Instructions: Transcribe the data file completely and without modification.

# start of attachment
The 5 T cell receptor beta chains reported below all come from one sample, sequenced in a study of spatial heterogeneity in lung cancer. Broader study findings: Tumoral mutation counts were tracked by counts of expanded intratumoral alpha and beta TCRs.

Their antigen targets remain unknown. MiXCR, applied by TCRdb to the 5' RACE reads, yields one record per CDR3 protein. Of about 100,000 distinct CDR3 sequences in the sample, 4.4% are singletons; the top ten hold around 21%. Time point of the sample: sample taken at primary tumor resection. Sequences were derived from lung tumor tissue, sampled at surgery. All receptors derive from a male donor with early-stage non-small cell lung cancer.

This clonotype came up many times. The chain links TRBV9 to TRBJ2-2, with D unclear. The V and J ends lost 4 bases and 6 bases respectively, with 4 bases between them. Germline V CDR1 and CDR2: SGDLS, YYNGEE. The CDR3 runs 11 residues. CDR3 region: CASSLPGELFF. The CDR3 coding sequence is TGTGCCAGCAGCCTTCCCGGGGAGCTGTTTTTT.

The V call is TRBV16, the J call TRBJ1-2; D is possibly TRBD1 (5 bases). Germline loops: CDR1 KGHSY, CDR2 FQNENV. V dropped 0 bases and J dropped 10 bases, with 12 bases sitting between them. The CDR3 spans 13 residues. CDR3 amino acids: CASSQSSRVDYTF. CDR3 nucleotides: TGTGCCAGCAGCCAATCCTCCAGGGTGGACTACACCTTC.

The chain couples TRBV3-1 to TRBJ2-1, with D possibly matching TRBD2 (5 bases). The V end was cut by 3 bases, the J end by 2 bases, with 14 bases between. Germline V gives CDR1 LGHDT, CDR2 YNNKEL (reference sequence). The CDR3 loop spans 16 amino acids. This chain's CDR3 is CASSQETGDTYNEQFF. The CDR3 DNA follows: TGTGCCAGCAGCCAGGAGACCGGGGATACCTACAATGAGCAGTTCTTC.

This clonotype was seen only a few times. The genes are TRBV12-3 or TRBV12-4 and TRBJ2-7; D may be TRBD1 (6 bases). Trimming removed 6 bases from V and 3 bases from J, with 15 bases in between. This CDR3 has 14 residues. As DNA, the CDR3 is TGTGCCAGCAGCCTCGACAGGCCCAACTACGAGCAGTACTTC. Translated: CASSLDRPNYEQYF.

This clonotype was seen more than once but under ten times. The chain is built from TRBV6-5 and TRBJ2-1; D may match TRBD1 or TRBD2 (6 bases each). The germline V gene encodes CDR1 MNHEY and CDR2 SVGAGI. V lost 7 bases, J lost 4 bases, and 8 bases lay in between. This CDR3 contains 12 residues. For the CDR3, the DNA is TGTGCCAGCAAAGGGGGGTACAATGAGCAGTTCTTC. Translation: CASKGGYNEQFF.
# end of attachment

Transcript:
The 5 T cell receptor beta chains reported below all come from one sample, sequenced in a study of spatial heterogeneity in lung cancer. Broader study findings: Tumoral mutation counts were tracked by counts of expanded intratumoral alpha and beta TCRs.

Their antigen targets remain unknown. MiXCR, applied by TCRdb to the 5' RACE reads, yields one record per CDR3 protein. Of about 100,000 distinct CDR3 sequences in the sample, 4.4% are singletons; the top ten hold around 21%. Time point of the sample: sample taken at primary tumor resection. Sequences were derived from lung tumor tissue, sampled at surgery. All receptors derive from a male donor with early-stage non-small cell lung cancer.

This clonotype came up many times. The chain links TRBV9 to TRBJ2-2, with D unclear. The V and J ends lost 4 bases and 6 bases respectively, with 4 bases between them. Germline V CDR1 and CDR2: SGDLS, YYNGEE. The CDR3 runs 11 residues. CDR3 region: CASSLPGELFF. The CDR3 coding sequence is TGTGCCAGCAGCCTTCCCGGGGAGCTGTTTTTT.

The V call is TRBV16, the J call TRBJ1-2; D is possibly TRBD1 (5 bases). Germline loops: CDR1 KGHSY, CDR2 FQNENV. V dropped 0 bases and J dropped 10 bases, with 12 bases sitting between them. The CDR3 spans 13 residues. CDR3 amino acids: CASSQSSRVDYTF. CDR3 nucleotides: TGTGCCAGCAGCCAATCCTCCAGGGTGGACTACACCTTC.

The chain couples TRBV3-1 to TRBJ2-1, with D possibly matching TRBD2 (5 bases). The V end was cut by 3 bases, the J end by 2 bases, with 14 bases between. Germline V gives CDR1 LGHDT, CDR2 YNNKEL (reference sequence). The CDR3 loop spans 16 amino acids. This chain's CDR3 is CASSQETGDTYNEQFF. The CDR3 DNA follows: TGTGCCAGCAGCCAGGAGACCGGGGATACCTACAATGAGCAGTTCTTC.

This clonotype was seen only a few times. The genes are TRBV12-3 or TRBV12-4 and TRBJ2-7; D may be TRBD1 (6 bases). Trimming removed 6 bases from V and 3 bases from J, with 15 bases in between. This CDR3 has 14 residues. As DNA, the CDR3 is TGTGCCAGCAGCCTCGACAGGCCCAACTACGAGCAGTACTTC. Translated: CASSLDRPNYEQYF.

This clonotype was seen more than once but under ten times. The chain is built from TRBV6-5 and TRBJ2-1; D may match TRBD1 or TRBD2 (6 bases each). The germline V gene encodes CDR1 MNHEY and CDR2 SVGAGI. V lost 7 bases, J lost 4 bases, and 8 bases lay in between. This CDR3 contains 12 residues. For the CDR3, the DNA is TGTGCCAGCAAAGGGGGGTACAATGAGCAGTTCTTC. Translation: CASKGGYNEQFF.